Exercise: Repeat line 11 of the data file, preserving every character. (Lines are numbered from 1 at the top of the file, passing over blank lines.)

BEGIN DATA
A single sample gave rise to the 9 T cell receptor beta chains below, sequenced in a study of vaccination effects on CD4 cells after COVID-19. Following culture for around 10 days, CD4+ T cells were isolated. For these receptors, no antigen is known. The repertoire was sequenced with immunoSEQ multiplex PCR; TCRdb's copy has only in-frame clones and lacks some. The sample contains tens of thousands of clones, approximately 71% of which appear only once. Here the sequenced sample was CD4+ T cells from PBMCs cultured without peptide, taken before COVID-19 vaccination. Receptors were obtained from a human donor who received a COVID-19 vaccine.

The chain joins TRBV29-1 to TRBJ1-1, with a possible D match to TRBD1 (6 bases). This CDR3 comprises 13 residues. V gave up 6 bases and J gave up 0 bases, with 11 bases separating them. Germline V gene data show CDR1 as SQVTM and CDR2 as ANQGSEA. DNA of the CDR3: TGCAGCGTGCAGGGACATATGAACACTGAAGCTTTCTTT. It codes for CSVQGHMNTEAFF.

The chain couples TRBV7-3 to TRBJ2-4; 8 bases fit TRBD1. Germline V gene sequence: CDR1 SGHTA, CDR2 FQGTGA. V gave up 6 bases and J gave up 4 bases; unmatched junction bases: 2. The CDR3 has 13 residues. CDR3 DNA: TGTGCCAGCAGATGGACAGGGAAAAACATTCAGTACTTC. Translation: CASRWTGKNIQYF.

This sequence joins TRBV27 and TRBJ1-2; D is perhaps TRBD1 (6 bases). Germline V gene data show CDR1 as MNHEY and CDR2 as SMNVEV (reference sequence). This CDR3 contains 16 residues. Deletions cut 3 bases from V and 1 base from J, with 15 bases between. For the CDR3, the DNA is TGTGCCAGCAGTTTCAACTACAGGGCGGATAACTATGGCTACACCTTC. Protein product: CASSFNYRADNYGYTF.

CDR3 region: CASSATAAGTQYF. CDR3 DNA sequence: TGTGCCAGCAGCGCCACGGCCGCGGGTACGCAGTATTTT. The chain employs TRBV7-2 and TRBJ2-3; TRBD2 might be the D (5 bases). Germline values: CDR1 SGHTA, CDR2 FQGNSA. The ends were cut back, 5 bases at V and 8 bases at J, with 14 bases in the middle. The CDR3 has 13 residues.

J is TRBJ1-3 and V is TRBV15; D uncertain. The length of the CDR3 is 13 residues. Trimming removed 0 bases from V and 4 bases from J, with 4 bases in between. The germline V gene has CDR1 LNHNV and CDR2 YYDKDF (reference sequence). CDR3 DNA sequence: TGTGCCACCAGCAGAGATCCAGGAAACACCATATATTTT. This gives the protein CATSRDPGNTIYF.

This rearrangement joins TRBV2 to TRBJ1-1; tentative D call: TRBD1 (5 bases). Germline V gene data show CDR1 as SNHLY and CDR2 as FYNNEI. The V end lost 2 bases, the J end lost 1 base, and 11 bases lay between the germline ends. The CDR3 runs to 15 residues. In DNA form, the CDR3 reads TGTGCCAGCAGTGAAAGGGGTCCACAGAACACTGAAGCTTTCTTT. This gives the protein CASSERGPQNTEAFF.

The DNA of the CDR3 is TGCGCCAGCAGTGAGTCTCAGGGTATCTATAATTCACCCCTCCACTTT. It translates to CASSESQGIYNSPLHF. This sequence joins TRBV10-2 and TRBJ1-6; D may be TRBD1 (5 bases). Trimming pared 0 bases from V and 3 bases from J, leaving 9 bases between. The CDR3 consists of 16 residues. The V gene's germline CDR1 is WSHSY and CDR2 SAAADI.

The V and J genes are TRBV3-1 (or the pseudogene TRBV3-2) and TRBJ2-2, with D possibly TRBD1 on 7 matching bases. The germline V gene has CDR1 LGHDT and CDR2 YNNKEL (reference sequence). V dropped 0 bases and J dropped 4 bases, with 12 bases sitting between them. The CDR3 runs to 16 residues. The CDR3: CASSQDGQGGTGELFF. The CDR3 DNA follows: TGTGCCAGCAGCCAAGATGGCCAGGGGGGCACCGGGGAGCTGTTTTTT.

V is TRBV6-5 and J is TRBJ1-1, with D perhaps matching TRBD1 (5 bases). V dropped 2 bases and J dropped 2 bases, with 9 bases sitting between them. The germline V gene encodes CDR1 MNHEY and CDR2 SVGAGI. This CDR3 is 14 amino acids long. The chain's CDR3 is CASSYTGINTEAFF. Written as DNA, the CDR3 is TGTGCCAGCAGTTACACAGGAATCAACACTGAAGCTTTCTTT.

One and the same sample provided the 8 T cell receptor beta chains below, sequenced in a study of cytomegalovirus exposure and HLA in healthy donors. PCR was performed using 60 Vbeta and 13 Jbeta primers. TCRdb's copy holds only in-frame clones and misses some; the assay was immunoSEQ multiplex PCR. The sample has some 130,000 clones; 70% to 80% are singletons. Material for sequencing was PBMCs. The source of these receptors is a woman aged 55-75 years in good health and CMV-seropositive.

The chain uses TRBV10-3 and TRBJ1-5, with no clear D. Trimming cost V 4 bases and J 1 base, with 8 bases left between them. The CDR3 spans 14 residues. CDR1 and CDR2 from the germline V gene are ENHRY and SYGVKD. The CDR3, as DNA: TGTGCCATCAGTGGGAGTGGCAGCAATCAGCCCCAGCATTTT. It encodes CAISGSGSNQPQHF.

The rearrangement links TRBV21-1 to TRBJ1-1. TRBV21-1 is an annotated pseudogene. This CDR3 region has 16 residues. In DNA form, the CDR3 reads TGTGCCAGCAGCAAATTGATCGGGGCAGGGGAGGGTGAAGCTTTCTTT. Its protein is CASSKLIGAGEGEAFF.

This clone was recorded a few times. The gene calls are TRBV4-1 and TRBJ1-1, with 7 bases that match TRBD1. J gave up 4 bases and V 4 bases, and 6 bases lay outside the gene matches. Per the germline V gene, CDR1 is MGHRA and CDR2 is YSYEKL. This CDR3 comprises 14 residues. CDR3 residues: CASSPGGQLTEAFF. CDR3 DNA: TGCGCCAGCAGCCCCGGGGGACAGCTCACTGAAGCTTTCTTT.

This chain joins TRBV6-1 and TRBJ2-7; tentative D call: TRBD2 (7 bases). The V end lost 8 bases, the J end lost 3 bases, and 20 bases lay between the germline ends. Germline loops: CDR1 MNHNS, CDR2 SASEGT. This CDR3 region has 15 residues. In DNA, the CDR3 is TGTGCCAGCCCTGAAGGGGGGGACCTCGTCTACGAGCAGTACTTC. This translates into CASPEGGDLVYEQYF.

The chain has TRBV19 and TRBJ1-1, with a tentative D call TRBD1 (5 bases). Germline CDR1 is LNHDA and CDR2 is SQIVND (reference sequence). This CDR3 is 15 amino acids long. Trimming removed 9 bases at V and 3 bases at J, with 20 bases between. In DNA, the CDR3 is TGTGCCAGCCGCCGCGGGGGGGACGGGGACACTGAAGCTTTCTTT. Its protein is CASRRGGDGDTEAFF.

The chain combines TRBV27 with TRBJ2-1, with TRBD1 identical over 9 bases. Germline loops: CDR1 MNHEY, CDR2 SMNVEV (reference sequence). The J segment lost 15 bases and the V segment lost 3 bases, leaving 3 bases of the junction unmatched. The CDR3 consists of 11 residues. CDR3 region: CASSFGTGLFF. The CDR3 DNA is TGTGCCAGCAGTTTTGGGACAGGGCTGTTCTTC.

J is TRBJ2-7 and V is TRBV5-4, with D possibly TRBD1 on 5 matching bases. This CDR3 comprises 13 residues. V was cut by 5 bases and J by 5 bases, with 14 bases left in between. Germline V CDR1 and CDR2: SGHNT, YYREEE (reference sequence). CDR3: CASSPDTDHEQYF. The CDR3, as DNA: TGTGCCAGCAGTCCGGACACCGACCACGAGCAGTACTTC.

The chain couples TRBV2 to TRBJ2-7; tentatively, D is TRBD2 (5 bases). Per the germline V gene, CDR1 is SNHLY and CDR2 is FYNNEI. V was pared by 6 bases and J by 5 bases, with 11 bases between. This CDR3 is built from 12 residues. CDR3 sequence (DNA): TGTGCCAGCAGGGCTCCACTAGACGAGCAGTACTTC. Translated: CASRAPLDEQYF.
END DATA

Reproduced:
One and the same sample provided the 8 T cell receptor beta chains below, sequenced in a study of cytomegalovirus exposure and HLA in healthy donors. PCR was performed using 60 Vbeta and 13 Jbeta primers. TCRdb's copy holds only in-frame clones and misses some; the assay was immunoSEQ multiplex PCR. The sample has some 130,000 clones; 70% to 80% are singletons. Material for sequencing was PBMCs. The source of these receptors is a woman aged 55-75 years in good health and CMV-seropositive.